Shira: When did you realize things were changing a bit?

Justine: When I couldn’t handle my e-mail anymore. I’m really not a big e-mail fan. So, it takes me . . . well, I don’t like that answer. That’s really bad.

Shira: Why? It’s true.

Justine: I know. It’s like I really am just so bad at doing e-mail, I don’t know. Most people, if they need to get in contact with me, will either send me a text message or tweet me or something like that. It’s something about e-mail, it’s just . . .

Shira: When you’re busy, it’s hard sometimes. It’s easy to lose track of things.

Justine: Then I read it, and I’m like, “Oh man, did I write back? No, I didn’t. Shoot.”

Shira: And time flies by. You keep on top of things. We did organize this.

Justine: We did.

Shira: We got this done. What do your parents think about all of this?

Justine: They really like it, because they are so far away that they feel like they know what I’m doing. So, if I’m flying or traveling and I haven’t updated my Twitter in a couple hours, my mom will text me, “Are you alive?” I’m like, “Yep, I’m alive.”

And my grandmother is so into Facebook and DailyBooth. Probably after this video airs, she will add you on Facebook. It’s so crazy just to see how she’s really engaged the Internet and she’s on DailyBooth, she’s boothing. I don’t know. It’s great. I kind of brought my family into my little net world.

Shira: And your sisters blog, also.

Justine: My one sister does blog, but I was thinking of starting another channel for my other sister and just acting like I’m her because she will never do YouTube videos.

Shira: Well, do they think it’s crazy, or do they understand that this is for real and it’s a big deal?

Justine: I don’t know if my sister necessarily understands because . . . my dad is calling me. Actually, a funny story. My dad is actually a video blogger, also. He video blogs deer, so he has these deer cameras outside in the woods and he films deer. It transmits down to our house, and it records onto VHS tapes. My dad in theory is a deer video vlogger.

Shira: There’s something for everyone.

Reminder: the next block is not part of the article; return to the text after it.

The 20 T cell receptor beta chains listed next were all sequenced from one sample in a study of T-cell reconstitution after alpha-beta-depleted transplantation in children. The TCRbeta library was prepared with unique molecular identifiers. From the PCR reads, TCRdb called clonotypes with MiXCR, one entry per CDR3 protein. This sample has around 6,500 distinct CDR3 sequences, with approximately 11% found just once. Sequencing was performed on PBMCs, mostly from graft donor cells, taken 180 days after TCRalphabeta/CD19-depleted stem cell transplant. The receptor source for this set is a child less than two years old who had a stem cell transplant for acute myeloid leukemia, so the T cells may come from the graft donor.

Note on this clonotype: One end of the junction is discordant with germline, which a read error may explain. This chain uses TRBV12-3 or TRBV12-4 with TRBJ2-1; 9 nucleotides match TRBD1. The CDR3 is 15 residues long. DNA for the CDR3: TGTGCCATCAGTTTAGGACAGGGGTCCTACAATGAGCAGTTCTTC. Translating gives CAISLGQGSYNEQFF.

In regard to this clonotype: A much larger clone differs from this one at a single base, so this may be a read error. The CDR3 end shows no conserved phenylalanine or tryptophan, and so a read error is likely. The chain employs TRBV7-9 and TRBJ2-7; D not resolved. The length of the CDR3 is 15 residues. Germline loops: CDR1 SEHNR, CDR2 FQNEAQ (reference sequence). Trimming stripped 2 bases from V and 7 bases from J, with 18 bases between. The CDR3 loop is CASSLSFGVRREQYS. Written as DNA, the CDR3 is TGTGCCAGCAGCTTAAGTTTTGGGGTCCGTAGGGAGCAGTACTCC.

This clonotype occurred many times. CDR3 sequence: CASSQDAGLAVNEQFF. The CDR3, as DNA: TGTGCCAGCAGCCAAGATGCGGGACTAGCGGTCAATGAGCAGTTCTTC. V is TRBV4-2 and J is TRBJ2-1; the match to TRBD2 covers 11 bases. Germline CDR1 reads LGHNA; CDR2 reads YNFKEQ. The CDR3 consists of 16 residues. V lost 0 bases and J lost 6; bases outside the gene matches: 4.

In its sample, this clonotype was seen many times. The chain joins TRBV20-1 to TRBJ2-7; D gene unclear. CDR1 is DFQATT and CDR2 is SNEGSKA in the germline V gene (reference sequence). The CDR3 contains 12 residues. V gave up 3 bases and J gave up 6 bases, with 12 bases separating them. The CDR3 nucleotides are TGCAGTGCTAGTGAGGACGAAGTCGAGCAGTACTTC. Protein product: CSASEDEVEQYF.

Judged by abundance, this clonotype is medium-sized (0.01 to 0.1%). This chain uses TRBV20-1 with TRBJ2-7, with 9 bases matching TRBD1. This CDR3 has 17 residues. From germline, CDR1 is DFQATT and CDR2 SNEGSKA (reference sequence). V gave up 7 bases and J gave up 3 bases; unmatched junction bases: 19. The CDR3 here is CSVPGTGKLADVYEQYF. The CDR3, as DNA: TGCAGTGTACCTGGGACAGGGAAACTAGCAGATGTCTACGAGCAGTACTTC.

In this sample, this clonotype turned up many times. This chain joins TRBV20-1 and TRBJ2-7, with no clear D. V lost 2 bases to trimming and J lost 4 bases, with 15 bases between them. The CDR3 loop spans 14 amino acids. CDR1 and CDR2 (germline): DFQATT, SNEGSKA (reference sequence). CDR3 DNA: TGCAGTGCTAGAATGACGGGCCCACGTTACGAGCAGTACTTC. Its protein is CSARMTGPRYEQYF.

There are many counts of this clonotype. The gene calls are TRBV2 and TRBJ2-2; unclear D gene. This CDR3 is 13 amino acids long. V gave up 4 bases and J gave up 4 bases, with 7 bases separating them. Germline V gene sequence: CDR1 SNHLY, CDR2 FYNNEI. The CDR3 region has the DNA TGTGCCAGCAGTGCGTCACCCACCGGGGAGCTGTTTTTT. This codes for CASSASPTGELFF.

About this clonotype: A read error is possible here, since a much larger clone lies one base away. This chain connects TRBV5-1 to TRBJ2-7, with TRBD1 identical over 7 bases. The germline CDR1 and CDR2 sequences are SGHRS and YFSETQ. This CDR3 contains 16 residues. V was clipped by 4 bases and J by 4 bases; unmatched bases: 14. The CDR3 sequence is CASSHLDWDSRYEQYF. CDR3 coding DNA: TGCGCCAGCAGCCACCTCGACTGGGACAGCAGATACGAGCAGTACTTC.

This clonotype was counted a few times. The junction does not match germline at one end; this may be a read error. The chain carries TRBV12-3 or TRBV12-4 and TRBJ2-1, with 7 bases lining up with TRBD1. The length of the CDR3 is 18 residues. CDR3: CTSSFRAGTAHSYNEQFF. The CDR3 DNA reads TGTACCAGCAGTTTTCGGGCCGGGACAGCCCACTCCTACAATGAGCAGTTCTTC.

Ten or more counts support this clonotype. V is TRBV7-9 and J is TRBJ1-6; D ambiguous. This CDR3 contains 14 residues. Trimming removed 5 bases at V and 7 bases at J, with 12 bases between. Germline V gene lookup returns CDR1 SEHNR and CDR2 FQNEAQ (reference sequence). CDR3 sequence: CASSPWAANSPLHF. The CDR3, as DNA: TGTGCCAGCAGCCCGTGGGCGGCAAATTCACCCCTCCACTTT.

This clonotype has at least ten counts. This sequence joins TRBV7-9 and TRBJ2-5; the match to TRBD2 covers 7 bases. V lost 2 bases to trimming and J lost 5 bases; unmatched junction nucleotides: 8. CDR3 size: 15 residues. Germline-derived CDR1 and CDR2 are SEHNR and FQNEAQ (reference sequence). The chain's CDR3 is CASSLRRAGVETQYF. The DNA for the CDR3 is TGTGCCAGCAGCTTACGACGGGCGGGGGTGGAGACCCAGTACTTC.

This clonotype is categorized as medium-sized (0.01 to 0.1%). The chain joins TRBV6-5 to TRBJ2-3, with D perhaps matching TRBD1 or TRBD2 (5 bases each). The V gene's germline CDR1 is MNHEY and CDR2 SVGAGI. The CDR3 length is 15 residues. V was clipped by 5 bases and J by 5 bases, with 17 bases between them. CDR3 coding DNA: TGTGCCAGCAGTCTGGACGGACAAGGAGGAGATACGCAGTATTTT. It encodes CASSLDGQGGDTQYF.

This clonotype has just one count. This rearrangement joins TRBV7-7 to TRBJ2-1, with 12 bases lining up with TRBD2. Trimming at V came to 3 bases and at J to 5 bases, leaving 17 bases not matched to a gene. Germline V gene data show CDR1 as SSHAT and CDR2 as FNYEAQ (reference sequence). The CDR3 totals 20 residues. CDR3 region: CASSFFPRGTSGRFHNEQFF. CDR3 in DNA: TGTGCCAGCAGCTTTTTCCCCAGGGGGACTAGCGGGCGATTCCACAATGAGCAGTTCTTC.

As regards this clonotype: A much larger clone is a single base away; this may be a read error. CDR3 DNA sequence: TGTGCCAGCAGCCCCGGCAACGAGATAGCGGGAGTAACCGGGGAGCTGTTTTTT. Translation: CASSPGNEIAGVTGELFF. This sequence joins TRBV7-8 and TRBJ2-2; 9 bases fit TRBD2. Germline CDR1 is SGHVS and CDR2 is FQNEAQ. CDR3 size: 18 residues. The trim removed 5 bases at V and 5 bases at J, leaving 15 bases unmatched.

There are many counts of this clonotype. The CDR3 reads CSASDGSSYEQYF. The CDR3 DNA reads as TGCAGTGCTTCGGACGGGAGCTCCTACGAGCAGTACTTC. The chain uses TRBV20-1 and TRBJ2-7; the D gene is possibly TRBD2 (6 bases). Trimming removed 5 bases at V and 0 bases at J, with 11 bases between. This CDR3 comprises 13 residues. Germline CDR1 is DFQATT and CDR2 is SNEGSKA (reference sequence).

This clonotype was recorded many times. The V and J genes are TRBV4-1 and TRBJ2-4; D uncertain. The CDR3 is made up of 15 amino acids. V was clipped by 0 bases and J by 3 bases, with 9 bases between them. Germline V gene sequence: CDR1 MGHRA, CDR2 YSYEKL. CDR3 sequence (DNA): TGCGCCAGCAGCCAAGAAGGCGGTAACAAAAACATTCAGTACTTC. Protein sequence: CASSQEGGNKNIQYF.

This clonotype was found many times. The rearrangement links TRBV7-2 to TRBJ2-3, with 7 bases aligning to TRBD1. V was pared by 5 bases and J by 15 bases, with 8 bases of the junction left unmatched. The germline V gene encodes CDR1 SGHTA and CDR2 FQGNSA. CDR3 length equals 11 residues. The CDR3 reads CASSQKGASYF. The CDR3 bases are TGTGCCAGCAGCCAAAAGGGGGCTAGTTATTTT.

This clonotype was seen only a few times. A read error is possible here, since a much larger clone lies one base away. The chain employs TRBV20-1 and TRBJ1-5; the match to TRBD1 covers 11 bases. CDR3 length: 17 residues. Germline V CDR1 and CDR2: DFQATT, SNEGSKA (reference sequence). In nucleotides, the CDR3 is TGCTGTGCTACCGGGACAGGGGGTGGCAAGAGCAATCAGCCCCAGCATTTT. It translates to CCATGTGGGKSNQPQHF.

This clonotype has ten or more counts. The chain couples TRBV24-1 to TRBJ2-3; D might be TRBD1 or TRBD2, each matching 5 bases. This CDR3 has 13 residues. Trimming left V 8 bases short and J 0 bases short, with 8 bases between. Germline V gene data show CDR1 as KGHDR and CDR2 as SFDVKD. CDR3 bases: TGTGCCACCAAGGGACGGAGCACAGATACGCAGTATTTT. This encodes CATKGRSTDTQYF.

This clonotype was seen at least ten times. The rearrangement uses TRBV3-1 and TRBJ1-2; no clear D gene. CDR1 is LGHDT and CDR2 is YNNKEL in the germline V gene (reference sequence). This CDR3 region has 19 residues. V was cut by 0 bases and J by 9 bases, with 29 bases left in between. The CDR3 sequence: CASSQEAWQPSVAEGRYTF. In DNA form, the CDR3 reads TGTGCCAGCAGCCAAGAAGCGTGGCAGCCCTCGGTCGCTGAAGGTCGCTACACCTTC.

Justine: There is. There is.

Shira: Wow. That’s funny. Yeah. It’s always interesting to see. There’s usually one YouTuber in the family, an actor in the family or someone that’s really successful. But to see everyone get on board and be part of it.

Justine: Yeah, my sister has over a 100,000 subscribers, and I don’t think she understands. Do you know how long it took me to get that many, and she got them in the course of a few months.

Shira: Well, it’s because you helped her.

Justine: Yeah, like, girl, you’re crazy.

Shira: You also help really blow up other YouTubers, like even Daneboe, Annoying Orange.

Justine: I stalked Dane, actually, because I really wanted to be a fruit when I first saw the Annoying Orange. I was like, “Can I please be a fruit? Can I please be a fruit?” I just kept texting him non-stop. It’s like my favorite YouTube channel.

Shira: Do you have any inspirations?

Justine: What are you talking about? I don’t have any inspirations.

Shira: You’re a bit obsessed.

Justine: Okay, I’m not really obsessed, but Steve Jobs, ever since I was young, I have been such a huge fan of his work. I feel like Apple has really inspired me. I don’t know. I really love to be creative, and Apple has always been there at the forefront of pushing the envelope on creativity. I did a book report on Steve Jobs in sixth grade, and everyone was like, who are you even talking about? You’re crazy. So, I don’t know. Apple has always been a huge part of my life.

Shira: You haven’t met him yet?

Justine: I actually did not meet him, but I saw him. He was like from here to over there somewhere, and we made eye contact. I felt like we had a connection. Then, he grabbed all of his stuff and ran the opposite direction. So, it didn’t last long.

Shira: Well, thank you so much for sharing your story, Justine, and for being part of the Partners Project.

Justine: Thanks for having me.

Shira: And thanks to all of you for tuning in. Definitely subscribe to iJustine’s channel, and subscribe right here. We will be back next week with more on the Partners Project. Bye.